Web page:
I see a lot of bad marketing emails from Square, but the marketing emails I get from Bad Luck Burger Club are fucking great.

It’s bold. It’s bright. The logo screams in your face. Love that.

The copy-writing matches their brand so well, too:

✅ The Intergalactic Rolling Church of the Burg (aka our food truck)

✅ Also, when you park at the market, don’t park in the dang bike lane!

✅ Party on, Burger out.

Most marketing emails are just square blocks of things for sale, but Bad Luck gets away with it because the top half was written by people – you can’t get an intern or AI to write that well.

Like, there’s a difference between greeting your customer with a hearty “hello, how ya doing today?!” and “so how many burgers ya want?”

I’ve eaten several of their burgers, all in one week at Furnce Fest in 2023, and they’re fucking amazing.

“I have one piece of advice: if you read a book you love, tell other people about it. Tell them face-to-face. In your groupchat. On social media. Even on Goodreads. Every book is a lottery ticket, but the bezzlers are buying their tickets by the case: every time you tell someone about a book you loved (and even better, why you loved it), you buy a writer another ticket.”

Cory Doctorow


Glad I emailed an old bud the other day, because they sent me a link to this amazing album and I’ve been listening to it every day since.

I’ve been listening to a lot of electronic music the last few years, and I’ve always been a sucker for bands that do the repetitive loop stuff, and wow, Oavette hits a nerve for me.

It’s like I could watch this band play at an art gallery, you know?


Engadget is looking to “increase their velocity.”

Ten people at (Engadget) are losing their jobs, and the editorial staff will be split into two sections. A memo says strategy will focus more on traffic and collaboration with sales and SEO

Founded 20 fucking years ago by Peter Rojas, it was then bought up by AOL in 2011, which eventually became Yahoo, which has a stellar track record of destroying everything they touch.

From Engadget GM Sarah Priestley (via Daring Fireball):

“[The changes] will allow us to streamline our work, increase our velocity, and ultimately deliver the best content to our readers.”

I love how the new leadership of these once-beloved brands are hell-bent on winning the race to the bottom.


From the Wall Street Journal (below copied from 512 Pixels, as the WSJ has a paywall):

“It is no longer cost-effective for us to distribute our digital content the way we have done previously,” Dixon told employees in the memo. He said the company could partner with established media companies to distribute its content. “As part of this shift, we will no longer publish content on”

And before this:

A domain name and hosting aren’t overly expensive. Put out something that folks will pay for and maybe earn a living doing it.

The glory days are over. Time to get back to making good shit with some friends and hoping for the best. 404 Media is profitable after just six months. Jason Kottke is making it work.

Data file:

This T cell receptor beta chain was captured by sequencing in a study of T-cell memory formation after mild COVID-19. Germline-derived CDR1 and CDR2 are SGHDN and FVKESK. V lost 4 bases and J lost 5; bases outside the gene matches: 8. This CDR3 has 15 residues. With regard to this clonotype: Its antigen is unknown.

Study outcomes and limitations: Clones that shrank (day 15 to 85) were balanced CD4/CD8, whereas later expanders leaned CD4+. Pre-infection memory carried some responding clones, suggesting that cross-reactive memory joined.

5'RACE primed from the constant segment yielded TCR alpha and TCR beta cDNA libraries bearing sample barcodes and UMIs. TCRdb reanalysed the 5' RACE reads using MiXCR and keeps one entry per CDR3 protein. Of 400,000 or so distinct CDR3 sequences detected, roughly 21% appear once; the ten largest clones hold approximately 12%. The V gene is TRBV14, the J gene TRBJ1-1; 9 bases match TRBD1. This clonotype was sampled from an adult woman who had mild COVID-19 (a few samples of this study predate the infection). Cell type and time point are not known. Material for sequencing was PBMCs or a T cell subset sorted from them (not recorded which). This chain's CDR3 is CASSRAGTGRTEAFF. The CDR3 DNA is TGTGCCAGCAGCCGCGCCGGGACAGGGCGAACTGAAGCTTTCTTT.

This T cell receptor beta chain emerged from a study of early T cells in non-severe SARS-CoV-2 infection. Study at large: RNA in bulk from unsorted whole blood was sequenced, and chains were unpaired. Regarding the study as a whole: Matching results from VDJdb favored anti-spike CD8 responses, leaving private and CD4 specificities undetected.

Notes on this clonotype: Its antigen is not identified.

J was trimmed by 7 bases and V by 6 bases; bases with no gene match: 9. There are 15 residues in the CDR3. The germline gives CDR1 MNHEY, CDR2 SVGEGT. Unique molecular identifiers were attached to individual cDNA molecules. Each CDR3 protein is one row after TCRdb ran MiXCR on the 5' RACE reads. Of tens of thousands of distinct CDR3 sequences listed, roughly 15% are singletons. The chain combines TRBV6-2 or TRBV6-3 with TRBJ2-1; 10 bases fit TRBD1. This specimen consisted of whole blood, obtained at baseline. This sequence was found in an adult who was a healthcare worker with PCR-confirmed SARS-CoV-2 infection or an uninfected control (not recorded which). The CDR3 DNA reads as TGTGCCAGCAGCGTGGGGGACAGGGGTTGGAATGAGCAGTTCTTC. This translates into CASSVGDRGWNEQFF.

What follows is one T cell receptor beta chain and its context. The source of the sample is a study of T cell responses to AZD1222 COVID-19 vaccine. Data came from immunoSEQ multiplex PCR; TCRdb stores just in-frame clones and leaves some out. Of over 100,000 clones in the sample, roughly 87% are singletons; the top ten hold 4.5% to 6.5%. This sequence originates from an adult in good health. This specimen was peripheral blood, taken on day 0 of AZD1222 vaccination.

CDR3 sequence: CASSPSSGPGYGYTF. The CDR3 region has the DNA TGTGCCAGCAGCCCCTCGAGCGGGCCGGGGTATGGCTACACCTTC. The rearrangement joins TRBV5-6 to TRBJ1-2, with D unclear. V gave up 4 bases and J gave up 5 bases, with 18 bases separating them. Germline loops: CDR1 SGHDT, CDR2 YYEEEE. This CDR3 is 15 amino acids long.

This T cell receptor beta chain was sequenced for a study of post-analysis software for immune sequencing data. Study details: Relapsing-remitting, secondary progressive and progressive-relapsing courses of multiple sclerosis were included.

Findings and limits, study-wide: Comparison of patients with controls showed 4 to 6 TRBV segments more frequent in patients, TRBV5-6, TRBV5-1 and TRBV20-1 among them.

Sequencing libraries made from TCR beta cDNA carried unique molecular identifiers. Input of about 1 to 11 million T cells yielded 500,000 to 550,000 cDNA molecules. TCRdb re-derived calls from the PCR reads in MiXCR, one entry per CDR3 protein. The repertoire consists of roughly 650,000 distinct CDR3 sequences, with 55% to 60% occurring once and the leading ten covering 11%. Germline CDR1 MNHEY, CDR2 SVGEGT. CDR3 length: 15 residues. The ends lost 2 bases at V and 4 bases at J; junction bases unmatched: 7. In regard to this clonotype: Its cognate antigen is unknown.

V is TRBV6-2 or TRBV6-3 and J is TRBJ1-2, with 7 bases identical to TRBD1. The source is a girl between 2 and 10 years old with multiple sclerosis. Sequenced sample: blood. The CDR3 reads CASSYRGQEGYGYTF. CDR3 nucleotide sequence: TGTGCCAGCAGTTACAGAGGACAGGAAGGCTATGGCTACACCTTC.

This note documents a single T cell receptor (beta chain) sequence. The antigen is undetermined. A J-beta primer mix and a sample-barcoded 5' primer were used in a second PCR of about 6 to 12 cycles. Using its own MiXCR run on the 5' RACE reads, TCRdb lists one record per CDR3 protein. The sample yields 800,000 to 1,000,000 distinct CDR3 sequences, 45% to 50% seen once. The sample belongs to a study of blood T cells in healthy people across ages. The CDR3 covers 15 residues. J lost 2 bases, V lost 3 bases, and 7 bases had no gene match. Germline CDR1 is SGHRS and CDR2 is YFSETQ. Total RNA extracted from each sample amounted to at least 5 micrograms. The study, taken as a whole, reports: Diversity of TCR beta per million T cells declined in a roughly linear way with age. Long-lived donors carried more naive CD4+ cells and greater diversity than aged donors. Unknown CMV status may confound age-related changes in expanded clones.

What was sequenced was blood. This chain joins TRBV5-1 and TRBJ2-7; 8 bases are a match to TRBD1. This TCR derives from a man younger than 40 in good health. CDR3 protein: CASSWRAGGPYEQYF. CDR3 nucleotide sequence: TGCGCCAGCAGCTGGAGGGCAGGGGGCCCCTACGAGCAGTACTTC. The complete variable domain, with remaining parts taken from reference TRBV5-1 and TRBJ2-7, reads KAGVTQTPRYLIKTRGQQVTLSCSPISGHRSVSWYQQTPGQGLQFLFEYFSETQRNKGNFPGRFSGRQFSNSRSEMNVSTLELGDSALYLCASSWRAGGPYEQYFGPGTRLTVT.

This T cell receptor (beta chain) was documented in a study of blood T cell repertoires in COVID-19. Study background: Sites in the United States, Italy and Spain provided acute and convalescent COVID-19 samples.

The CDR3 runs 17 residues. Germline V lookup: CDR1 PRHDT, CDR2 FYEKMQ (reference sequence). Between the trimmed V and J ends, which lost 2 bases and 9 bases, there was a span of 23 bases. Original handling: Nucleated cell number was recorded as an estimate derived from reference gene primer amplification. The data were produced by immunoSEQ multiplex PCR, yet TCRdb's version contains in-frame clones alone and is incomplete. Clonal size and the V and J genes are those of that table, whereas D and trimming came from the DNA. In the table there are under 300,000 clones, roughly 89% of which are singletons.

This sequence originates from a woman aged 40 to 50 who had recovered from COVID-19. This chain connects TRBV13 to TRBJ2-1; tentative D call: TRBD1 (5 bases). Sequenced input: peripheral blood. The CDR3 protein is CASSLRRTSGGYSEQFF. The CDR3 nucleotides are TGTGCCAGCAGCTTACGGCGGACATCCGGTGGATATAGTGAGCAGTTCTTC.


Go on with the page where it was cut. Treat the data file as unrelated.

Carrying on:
“The market didn’t reject Pitchfork: Condé had a captive audience, and never bothered to make a pitch.”

Pete Tosiello 

Newspapers were subsidized by ads decades ago. Classifieds meant local alt-weeklies could exist. Banner ads paid the bills for websites, until they didn’t.

Then came the corporate interests, the “smart” VPs with their business jackets and jeans outfits.

They came in, had their $400 lunches, made their money, and walked away just fine.

Like I said, “Maybe centralized kingdoms of power and influence aren’t the answer.”


I love this so much from “How Tiny Desk Concerts Became a pop culture phenomenon.”

Folk artist Laura Gibson felt deflated after her 2008 South by Southwest show in Austin, Texas. The Thirsty Nickel bar allowed noisy 6th Street revelers who didn’t purchase tickets to enter, and they had no interest in listening to the soft-spoken artist.

“Mid-set, I was like, ’Why did I drive all the way down to Texas … What am I doing with my life?” Gibson remembered. “I felt like ‘I really just want to go hide somewhere and cry.’”

Two folks from NPR were in attendance and offered Larua to come to their office and perform, and it became the first Tiny Desk Concert.

Laura had to go out and do something and it sucked. Yet she did, plowed through it, and it led to something else.

I think a lot of us had some great fun and success with social media back in the day, but then it sucked.

Laura (I hope) didn’t have to go back to play another shitty venue to keep her career going. She just moved forward, like I see a lot of other artists doing, leaving behind social media.

Yes, we made our connections, had some wins, but “going back to a shitty venue” isn’t how we’ll get to the next level.

(via Kottke)


This video is lovely. It was an absolute warmth and joy, and exactly what I needed this morning.

What I love about this video is near the end, Sam Abell meets the grandkids of some of the people I photographed in Japan 40+ years ago.

“By far the most meaningful are the human connections that I’ve been able to make as a photographer.”

Gorgeous video, and one I’m sure I’ll watch again someday soon.